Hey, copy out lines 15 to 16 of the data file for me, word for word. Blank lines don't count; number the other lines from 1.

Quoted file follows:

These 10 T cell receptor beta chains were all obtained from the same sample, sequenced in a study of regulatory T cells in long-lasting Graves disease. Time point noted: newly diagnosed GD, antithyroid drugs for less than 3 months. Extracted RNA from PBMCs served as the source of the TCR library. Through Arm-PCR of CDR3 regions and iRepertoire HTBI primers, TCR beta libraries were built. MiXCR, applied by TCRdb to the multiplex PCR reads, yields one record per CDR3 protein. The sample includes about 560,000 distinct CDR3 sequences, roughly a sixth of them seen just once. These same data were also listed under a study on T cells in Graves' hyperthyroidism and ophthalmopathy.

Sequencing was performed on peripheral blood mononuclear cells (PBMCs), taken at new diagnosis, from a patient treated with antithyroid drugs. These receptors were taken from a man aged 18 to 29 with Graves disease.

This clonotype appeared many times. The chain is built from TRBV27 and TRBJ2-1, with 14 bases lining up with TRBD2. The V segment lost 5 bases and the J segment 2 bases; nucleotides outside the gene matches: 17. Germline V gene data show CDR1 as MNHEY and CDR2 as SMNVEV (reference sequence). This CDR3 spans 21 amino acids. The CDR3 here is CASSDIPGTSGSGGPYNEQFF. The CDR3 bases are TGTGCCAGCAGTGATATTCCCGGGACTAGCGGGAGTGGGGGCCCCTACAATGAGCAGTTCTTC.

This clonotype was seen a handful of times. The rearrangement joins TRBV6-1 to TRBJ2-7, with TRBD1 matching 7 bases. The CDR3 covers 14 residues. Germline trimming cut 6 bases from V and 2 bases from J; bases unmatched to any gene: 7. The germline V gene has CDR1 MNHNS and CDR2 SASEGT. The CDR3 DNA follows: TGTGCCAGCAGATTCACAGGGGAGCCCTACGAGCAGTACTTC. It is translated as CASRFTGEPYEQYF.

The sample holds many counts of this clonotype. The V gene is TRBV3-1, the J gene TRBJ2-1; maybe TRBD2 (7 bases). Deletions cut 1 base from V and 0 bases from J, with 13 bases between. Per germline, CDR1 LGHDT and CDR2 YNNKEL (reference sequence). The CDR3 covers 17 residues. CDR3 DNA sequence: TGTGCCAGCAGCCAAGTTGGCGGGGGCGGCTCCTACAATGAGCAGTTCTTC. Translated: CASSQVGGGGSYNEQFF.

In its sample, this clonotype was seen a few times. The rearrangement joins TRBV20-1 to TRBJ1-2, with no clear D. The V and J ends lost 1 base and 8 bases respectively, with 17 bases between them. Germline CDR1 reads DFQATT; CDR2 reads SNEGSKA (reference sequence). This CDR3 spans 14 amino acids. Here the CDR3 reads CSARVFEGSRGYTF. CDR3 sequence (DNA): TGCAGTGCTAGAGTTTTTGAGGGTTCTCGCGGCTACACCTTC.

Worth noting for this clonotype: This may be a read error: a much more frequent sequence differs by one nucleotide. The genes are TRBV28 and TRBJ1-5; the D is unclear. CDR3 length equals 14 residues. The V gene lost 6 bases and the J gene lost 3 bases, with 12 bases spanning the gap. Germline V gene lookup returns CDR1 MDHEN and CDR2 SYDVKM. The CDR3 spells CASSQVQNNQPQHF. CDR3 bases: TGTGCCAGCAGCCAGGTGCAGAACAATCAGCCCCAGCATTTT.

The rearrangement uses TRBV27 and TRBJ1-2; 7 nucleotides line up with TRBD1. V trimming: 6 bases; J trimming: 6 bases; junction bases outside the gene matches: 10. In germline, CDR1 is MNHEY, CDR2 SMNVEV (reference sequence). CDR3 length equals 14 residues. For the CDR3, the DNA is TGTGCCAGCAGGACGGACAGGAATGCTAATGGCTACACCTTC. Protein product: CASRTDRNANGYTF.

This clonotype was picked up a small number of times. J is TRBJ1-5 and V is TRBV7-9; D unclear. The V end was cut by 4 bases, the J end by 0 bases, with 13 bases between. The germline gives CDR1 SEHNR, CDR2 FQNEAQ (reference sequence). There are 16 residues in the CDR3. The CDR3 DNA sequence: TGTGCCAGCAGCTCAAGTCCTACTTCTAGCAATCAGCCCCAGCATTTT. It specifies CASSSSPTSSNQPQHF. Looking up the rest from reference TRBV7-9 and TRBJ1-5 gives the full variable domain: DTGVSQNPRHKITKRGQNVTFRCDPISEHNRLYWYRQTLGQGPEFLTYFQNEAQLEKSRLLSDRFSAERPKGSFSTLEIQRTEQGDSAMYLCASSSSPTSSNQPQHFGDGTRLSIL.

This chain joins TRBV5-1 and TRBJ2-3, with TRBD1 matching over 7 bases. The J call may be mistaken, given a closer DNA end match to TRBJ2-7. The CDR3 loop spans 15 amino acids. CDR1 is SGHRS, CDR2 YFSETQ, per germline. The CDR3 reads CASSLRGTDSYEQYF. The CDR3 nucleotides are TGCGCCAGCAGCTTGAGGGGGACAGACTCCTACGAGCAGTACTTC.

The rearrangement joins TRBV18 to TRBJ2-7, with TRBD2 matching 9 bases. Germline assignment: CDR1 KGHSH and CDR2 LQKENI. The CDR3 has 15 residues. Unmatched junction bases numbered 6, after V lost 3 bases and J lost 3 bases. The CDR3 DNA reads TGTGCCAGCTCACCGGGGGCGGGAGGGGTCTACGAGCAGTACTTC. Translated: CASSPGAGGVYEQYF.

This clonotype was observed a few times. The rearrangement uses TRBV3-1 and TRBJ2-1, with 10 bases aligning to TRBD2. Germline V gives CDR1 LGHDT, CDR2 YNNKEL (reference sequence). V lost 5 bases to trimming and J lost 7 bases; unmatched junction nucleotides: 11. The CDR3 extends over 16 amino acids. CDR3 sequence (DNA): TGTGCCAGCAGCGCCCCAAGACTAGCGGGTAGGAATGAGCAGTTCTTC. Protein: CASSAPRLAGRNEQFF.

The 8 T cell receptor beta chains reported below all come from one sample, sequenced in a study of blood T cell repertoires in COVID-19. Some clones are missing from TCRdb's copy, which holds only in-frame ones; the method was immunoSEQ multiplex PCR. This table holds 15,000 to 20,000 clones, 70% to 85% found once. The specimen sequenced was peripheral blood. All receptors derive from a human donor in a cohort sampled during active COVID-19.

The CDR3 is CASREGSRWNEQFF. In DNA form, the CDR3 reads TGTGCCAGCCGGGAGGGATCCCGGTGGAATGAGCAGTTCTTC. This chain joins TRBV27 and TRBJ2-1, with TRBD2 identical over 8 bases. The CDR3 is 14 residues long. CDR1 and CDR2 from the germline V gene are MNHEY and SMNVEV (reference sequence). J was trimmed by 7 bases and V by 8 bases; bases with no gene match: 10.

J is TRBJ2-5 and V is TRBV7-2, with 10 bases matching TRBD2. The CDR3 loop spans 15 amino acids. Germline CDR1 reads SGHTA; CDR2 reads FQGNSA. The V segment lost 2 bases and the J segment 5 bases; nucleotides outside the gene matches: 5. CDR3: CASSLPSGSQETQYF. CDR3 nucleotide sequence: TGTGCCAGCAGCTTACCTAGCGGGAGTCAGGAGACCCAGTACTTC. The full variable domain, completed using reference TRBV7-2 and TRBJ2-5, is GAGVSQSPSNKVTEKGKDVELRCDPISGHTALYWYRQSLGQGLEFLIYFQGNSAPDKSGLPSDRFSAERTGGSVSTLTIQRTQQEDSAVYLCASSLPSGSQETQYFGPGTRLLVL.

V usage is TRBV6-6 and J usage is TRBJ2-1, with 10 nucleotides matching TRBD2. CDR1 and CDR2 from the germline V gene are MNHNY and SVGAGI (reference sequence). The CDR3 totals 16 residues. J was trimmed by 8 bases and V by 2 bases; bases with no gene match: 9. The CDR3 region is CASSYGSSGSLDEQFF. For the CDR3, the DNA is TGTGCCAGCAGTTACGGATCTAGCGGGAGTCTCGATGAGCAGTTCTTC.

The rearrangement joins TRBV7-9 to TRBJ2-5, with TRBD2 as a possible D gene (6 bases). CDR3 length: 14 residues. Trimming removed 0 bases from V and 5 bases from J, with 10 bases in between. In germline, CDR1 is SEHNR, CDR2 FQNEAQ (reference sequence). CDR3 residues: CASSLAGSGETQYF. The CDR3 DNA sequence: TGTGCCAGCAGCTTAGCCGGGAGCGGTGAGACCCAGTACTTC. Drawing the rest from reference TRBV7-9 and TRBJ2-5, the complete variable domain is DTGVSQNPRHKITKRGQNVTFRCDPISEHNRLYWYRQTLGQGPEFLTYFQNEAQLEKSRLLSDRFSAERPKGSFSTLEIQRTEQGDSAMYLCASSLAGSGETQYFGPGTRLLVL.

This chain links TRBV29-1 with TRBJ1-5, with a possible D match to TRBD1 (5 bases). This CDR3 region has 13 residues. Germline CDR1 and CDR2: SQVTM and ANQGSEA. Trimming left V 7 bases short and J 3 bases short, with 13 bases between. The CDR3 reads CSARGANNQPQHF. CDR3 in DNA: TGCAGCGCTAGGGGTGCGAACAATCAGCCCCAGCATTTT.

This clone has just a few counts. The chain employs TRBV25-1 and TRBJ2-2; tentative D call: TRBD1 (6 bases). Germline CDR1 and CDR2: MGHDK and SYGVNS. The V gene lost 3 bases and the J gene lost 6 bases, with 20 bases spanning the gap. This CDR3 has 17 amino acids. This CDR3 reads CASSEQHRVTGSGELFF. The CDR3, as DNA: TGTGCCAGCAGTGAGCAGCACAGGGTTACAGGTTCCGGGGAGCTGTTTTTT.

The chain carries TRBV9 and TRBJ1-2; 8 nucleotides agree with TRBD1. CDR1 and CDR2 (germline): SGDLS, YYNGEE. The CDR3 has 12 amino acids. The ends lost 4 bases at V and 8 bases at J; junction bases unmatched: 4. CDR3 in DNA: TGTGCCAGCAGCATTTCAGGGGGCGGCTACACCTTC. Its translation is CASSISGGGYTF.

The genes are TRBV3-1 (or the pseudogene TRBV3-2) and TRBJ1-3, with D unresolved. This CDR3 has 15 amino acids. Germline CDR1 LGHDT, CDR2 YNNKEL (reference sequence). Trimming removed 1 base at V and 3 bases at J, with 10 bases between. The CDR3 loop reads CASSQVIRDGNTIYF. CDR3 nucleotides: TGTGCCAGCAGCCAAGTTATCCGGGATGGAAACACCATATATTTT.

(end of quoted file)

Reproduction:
J is TRBJ2-5 and V is TRBV7-2, with 10 bases matching TRBD2. The CDR3 loop spans 15 amino acids. Germline CDR1 reads SGHTA; CDR2 reads FQGNSA. The V segment lost 2 bases and the J segment 5 bases; nucleotides outside the gene matches: 5. CDR3: CASSLPSGSQETQYF. CDR3 nucleotide sequence: TGTGCCAGCAGCTTACCTAGCGGGAGTCAGGAGACCCAGTACTTC. The full variable domain, completed using reference TRBV7-2 and TRBJ2-5, is GAGVSQSPSNKVTEKGKDVELRCDPISGHTALYWYRQSLGQGLEFLIYFQGNSAPDKSGLPSDRFSAERTGGSVSTLTIQRTQQEDSAVYLCASSLPSGSQETQYFGPGTRLLVL.

V usage is TRBV6-6 and J usage is TRBJ2-1, with 10 nucleotides matching TRBD2. CDR1 and CDR2 from the germline V gene are MNHNY and SVGAGI (reference sequence). The CDR3 totals 16 residues. J was trimmed by 8 bases and V by 2 bases; bases with no gene match: 9. The CDR3 region is CASSYGSSGSLDEQFF. For the CDR3, the DNA is TGTGCCAGCAGTTACGGATCTAGCGGGAGTCTCGATGAGCAGTTCTTC.